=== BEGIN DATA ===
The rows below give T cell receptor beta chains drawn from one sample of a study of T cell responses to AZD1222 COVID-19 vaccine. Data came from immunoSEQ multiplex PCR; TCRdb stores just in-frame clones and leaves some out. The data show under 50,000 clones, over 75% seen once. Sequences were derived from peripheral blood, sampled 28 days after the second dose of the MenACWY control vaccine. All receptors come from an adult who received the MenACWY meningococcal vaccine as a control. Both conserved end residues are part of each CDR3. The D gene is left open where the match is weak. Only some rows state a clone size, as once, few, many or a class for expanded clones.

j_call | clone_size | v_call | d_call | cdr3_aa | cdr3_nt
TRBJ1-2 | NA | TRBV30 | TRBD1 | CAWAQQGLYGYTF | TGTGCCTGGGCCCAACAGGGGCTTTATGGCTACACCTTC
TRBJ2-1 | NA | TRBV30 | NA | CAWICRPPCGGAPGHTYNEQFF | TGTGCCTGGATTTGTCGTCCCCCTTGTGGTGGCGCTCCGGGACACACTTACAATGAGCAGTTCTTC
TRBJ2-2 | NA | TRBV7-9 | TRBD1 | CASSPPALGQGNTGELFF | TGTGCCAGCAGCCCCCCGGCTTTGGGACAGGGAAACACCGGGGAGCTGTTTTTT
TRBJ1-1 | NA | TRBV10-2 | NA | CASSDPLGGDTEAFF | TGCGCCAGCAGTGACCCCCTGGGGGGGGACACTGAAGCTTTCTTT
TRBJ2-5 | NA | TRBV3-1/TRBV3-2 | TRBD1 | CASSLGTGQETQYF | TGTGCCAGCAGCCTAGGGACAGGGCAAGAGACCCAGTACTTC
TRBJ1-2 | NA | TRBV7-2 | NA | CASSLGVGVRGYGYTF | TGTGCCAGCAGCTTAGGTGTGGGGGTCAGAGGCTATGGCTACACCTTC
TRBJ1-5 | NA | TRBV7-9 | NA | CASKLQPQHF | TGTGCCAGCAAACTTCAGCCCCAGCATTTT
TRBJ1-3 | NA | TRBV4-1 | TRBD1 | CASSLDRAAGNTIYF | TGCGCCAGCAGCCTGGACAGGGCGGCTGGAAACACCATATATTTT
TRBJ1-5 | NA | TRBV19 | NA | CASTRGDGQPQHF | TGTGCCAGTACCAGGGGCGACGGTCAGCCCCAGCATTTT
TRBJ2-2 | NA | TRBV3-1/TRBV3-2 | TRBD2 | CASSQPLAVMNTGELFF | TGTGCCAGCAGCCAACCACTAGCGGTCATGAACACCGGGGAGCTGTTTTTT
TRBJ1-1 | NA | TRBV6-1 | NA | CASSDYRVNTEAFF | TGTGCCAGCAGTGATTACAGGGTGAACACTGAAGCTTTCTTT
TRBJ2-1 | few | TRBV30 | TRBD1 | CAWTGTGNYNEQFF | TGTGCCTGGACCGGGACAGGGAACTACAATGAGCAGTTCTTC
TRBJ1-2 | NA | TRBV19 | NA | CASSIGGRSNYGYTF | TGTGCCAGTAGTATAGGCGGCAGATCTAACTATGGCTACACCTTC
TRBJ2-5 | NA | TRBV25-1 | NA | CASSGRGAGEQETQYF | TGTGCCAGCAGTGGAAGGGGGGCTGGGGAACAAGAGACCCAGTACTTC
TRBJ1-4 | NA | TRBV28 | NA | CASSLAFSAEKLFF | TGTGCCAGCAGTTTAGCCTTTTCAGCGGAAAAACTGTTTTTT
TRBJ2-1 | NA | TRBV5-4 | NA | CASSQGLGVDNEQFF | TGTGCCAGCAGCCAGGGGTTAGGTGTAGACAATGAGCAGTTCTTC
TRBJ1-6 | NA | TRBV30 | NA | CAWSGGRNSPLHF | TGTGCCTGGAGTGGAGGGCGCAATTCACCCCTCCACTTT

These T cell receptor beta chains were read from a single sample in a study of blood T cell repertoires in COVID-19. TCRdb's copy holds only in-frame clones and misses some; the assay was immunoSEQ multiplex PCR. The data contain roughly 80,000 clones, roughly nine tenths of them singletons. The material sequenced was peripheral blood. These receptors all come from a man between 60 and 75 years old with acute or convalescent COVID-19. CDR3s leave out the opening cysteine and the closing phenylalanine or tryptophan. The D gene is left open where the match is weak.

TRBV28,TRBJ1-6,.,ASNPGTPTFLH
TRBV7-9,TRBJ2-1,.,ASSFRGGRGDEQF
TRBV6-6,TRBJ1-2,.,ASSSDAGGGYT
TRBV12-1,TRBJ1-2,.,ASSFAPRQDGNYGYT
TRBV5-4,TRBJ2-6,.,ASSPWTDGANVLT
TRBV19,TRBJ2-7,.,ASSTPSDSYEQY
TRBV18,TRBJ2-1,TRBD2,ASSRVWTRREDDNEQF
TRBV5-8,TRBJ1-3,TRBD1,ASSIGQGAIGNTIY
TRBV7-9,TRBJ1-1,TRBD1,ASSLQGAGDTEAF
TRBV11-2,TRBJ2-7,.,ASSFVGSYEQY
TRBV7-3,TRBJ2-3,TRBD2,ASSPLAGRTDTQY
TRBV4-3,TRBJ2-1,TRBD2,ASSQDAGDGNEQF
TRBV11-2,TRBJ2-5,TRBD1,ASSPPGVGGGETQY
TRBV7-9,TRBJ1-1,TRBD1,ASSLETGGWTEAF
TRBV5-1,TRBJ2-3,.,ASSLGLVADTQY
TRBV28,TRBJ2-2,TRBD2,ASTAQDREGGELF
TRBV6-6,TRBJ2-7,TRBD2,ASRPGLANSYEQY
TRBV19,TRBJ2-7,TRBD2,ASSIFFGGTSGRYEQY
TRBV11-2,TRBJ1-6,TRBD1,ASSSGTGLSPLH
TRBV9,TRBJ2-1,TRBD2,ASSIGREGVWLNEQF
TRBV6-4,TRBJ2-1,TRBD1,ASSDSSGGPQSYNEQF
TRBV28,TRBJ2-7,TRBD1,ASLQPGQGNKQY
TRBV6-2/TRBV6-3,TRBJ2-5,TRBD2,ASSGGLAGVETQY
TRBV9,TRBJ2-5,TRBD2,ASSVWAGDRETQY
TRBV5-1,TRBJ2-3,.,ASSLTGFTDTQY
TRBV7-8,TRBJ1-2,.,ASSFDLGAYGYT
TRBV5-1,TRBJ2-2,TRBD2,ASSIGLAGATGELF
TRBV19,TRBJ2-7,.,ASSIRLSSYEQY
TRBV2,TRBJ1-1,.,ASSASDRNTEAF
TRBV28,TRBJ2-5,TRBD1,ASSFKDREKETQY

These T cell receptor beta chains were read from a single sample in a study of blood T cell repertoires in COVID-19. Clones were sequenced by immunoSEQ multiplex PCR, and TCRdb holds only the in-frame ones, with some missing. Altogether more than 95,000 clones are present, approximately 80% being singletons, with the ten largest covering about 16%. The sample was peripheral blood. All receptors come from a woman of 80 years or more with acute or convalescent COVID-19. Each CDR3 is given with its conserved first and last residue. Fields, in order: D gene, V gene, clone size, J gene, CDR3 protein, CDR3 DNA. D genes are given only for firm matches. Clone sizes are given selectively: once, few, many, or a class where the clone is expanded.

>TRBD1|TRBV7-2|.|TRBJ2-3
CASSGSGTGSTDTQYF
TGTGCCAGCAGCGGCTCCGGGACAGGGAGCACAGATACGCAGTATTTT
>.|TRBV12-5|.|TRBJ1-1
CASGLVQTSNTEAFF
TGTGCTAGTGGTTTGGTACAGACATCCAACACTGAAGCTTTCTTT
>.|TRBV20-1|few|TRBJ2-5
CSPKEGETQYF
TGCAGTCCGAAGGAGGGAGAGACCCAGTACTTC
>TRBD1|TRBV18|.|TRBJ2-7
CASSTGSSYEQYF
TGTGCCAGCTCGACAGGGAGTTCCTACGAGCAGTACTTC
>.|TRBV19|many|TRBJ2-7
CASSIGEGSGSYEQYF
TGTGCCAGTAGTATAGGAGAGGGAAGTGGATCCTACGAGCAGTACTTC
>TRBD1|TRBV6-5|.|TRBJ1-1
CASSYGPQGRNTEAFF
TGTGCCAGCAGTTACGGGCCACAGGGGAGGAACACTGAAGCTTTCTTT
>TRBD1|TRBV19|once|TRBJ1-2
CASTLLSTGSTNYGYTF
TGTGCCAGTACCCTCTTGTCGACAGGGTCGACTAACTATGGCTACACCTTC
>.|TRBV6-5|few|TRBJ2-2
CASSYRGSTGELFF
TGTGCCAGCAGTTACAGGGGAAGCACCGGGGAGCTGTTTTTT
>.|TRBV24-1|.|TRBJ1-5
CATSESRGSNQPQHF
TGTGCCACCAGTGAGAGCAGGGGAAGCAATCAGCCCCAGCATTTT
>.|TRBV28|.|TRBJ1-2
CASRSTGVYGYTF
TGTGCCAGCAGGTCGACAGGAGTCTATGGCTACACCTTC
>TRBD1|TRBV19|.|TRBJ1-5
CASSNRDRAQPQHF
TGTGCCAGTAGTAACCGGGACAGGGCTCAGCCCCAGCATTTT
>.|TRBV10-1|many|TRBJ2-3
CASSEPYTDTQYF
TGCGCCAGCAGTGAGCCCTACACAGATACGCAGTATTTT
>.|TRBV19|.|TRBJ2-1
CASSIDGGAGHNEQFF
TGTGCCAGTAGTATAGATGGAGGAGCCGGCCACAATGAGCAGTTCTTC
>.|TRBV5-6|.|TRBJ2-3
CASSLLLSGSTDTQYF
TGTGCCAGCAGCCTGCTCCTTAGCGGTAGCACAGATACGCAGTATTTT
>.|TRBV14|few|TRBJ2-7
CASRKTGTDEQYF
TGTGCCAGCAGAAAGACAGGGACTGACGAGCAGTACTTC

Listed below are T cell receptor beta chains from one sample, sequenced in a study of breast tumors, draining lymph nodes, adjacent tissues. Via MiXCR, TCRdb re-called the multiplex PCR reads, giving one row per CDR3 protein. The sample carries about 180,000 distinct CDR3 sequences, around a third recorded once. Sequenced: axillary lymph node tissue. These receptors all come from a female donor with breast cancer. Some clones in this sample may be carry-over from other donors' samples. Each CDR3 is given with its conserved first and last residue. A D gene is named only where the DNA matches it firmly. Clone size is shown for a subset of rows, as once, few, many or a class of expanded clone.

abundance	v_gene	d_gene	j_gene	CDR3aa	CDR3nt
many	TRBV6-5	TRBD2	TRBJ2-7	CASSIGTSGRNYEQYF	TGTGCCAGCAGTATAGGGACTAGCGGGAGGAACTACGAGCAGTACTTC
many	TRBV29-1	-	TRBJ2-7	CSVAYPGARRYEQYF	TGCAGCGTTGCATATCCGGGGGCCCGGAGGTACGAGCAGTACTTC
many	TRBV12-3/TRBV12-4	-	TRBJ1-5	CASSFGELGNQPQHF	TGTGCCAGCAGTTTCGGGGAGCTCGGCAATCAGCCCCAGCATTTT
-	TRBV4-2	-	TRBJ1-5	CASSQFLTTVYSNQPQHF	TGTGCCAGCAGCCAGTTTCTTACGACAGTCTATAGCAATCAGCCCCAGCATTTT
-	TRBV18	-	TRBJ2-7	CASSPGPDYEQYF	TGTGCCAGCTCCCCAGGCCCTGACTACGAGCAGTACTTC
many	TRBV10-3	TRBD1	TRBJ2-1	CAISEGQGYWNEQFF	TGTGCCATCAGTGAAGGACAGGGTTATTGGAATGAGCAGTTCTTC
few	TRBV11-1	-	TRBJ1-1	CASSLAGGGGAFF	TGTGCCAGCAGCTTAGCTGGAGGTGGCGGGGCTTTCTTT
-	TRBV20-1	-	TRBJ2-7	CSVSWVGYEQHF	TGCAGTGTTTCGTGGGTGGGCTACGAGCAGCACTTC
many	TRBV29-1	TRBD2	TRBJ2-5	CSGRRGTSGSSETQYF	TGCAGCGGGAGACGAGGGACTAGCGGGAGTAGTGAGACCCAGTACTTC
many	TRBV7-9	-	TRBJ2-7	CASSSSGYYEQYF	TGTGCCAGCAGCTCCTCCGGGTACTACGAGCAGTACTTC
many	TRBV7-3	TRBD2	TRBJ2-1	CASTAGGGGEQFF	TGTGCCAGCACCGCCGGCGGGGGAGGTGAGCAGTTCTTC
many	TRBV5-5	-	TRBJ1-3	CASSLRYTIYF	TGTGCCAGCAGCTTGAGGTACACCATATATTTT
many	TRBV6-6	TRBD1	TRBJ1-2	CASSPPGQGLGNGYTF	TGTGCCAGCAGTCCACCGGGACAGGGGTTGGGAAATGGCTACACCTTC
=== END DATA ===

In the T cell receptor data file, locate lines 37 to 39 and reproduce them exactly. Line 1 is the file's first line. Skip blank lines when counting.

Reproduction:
TRBV6-6,TRBJ2-7,TRBD2,ASRPGLANSYEQY
TRBV19,TRBJ2-7,TRBD2,ASSIFFGGTSGRYEQY
TRBV11-2,TRBJ1-6,TRBD1,ASSSGTGLSPLH